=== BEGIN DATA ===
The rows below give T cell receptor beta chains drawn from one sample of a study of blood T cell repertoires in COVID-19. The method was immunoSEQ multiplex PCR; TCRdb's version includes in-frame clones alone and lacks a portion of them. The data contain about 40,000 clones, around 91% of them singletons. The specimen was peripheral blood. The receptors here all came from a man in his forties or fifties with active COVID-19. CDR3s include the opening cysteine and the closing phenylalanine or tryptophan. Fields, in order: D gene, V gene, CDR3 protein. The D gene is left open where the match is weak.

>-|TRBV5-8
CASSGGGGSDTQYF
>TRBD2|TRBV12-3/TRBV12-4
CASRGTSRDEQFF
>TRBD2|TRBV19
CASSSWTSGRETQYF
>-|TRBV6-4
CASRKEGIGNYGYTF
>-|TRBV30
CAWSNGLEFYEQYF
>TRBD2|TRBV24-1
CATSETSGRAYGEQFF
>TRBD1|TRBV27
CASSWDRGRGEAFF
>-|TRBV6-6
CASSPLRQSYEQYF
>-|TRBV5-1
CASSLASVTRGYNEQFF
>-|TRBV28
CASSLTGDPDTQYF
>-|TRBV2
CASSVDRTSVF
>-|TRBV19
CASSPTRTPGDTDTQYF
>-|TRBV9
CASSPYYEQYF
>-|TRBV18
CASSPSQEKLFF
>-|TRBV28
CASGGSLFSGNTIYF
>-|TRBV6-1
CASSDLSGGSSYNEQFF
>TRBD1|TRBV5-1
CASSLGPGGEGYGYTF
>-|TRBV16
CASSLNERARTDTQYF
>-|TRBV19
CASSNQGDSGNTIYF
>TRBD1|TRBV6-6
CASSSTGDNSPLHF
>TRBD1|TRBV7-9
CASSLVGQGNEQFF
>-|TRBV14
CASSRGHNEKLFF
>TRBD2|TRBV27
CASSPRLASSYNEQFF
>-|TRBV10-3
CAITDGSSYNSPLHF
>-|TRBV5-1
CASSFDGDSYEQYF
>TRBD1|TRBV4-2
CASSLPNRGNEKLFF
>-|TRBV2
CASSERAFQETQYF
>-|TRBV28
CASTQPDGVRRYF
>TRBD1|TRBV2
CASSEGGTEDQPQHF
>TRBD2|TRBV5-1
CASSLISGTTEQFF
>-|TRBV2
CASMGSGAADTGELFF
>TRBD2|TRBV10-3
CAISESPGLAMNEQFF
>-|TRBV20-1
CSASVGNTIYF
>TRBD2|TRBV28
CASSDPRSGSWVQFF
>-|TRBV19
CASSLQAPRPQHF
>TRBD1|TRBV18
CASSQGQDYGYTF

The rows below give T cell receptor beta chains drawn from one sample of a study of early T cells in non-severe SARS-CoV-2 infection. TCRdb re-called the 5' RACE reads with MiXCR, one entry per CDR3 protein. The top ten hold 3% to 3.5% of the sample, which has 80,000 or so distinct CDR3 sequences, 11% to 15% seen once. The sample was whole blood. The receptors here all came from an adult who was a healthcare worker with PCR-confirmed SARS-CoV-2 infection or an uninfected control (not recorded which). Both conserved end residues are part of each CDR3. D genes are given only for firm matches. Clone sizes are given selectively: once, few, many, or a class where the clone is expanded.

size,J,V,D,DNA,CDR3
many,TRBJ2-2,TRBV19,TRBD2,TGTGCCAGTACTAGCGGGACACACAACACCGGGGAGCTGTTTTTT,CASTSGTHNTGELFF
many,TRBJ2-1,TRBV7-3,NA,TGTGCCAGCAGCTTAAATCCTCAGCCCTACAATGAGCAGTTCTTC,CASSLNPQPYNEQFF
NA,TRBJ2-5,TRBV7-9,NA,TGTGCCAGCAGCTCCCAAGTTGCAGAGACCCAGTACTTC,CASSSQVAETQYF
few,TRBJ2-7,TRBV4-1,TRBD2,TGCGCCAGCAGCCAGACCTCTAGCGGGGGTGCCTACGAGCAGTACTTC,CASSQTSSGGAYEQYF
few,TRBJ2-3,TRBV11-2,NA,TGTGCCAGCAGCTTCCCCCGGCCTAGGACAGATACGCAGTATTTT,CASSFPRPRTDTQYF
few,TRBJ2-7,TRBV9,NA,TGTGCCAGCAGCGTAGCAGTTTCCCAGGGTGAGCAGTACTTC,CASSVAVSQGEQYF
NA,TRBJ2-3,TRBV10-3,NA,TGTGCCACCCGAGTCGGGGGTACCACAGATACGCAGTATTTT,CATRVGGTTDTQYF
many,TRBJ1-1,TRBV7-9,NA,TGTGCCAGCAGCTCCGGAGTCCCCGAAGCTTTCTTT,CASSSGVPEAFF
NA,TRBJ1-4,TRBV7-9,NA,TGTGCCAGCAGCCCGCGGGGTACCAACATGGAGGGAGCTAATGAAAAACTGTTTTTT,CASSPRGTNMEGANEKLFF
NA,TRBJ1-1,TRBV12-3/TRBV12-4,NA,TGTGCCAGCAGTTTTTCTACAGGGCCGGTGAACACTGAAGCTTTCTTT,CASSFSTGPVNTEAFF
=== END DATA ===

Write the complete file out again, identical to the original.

The rows below give T cell receptor beta chains drawn from one sample of a study of blood T cell repertoires in COVID-19. The method was immunoSEQ multiplex PCR; TCRdb's version includes in-frame clones alone and lacks a portion of them. The data contain about 40,000 clones, around 91% of them singletons. The specimen was peripheral blood. The receptors here all came from a man in his forties or fifties with active COVID-19. CDR3s include the opening cysteine and the closing phenylalanine or tryptophan. Fields, in order: D gene, V gene, CDR3 protein. The D gene is left open where the match is weak.

>-|TRBV5-8
CASSGGGGSDTQYF
>TRBD2|TRBV12-3/TRBV12-4
CASRGTSRDEQFF
>TRBD2|TRBV19
CASSSWTSGRETQYF
>-|TRBV6-4
CASRKEGIGNYGYTF
>-|TRBV30
CAWSNGLEFYEQYF
>TRBD2|TRBV24-1
CATSETSGRAYGEQFF
>TRBD1|TRBV27
CASSWDRGRGEAFF
>-|TRBV6-6
CASSPLRQSYEQYF
>-|TRBV5-1
CASSLASVTRGYNEQFF
>-|TRBV28
CASSLTGDPDTQYF
>-|TRBV2
CASSVDRTSVF
>-|TRBV19
CASSPTRTPGDTDTQYF
>-|TRBV9
CASSPYYEQYF
>-|TRBV18
CASSPSQEKLFF
>-|TRBV28
CASGGSLFSGNTIYF
>-|TRBV6-1
CASSDLSGGSSYNEQFF
>TRBD1|TRBV5-1
CASSLGPGGEGYGYTF
>-|TRBV16
CASSLNERARTDTQYF
>-|TRBV19
CASSNQGDSGNTIYF
>TRBD1|TRBV6-6
CASSSTGDNSPLHF
>TRBD1|TRBV7-9
CASSLVGQGNEQFF
>-|TRBV14
CASSRGHNEKLFF
>TRBD2|TRBV27
CASSPRLASSYNEQFF
>-|TRBV10-3
CAITDGSSYNSPLHF
>-|TRBV5-1
CASSFDGDSYEQYF
>TRBD1|TRBV4-2
CASSLPNRGNEKLFF
>-|TRBV2
CASSERAFQETQYF
>-|TRBV28
CASTQPDGVRRYF
>TRBD1|TRBV2
CASSEGGTEDQPQHF
>TRBD2|TRBV5-1
CASSLISGTTEQFF
>-|TRBV2
CASMGSGAADTGELFF
>TRBD2|TRBV10-3
CAISESPGLAMNEQFF
>-|TRBV20-1
CSASVGNTIYF
>TRBD2|TRBV28
CASSDPRSGSWVQFF
>-|TRBV19
CASSLQAPRPQHF
>TRBD1|TRBV18
CASSQGQDYGYTF

The rows below give T cell receptor beta chains drawn from one sample of a study of early T cells in non-severe SARS-CoV-2 infection. TCRdb re-called the 5' RACE reads with MiXCR, one entry per CDR3 protein. The top ten hold 3% to 3.5% of the sample, which has 80,000 or so distinct CDR3 sequences, 11% to 15% seen once. The sample was whole blood. The receptors here all came from an adult who was a healthcare worker with PCR-confirmed SARS-CoV-2 infection or an uninfected control (not recorded which). Both conserved end residues are part of each CDR3. D genes are given only for firm matches. Clone sizes are given selectively: once, few, many, or a class where the clone is expanded.

size,J,V,D,DNA,CDR3
many,TRBJ2-2,TRBV19,TRBD2,TGTGCCAGTACTAGCGGGACACACAACACCGGGGAGCTGTTTTTT,CASTSGTHNTGELFF
many,TRBJ2-1,TRBV7-3,NA,TGTGCCAGCAGCTTAAATCCTCAGCCCTACAATGAGCAGTTCTTC,CASSLNPQPYNEQFF
NA,TRBJ2-5,TRBV7-9,NA,TGTGCCAGCAGCTCCCAAGTTGCAGAGACCCAGTACTTC,CASSSQVAETQYF
few,TRBJ2-7,TRBV4-1,TRBD2,TGCGCCAGCAGCCAGACCTCTAGCGGGGGTGCCTACGAGCAGTACTTC,CASSQTSSGGAYEQYF
few,TRBJ2-3,TRBV11-2,NA,TGTGCCAGCAGCTTCCCCCGGCCTAGGACAGATACGCAGTATTTT,CASSFPRPRTDTQYF
few,TRBJ2-7,TRBV9,NA,TGTGCCAGCAGCGTAGCAGTTTCCCAGGGTGAGCAGTACTTC,CASSVAVSQGEQYF
NA,TRBJ2-3,TRBV10-3,NA,TGTGCCACCCGAGTCGGGGGTACCACAGATACGCAGTATTTT,CATRVGGTTDTQYF
many,TRBJ1-1,TRBV7-9,NA,TGTGCCAGCAGCTCCGGAGTCCCCGAAGCTTTCTTT,CASSSGVPEAFF
NA,TRBJ1-4,TRBV7-9,NA,TGTGCCAGCAGCCCGCGGGGTACCAACATGGAGGGAGCTAATGAAAAACTGTTTTTT,CASSPRGTNMEGANEKLFF
NA,TRBJ1-1,TRBV12-3/TRBV12-4,NA,TGTGCCAGCAGTTTTTCTACAGGGCCGGTGAACACTGAAGCTTTCTTT,CASSFSTGPVNTEAFF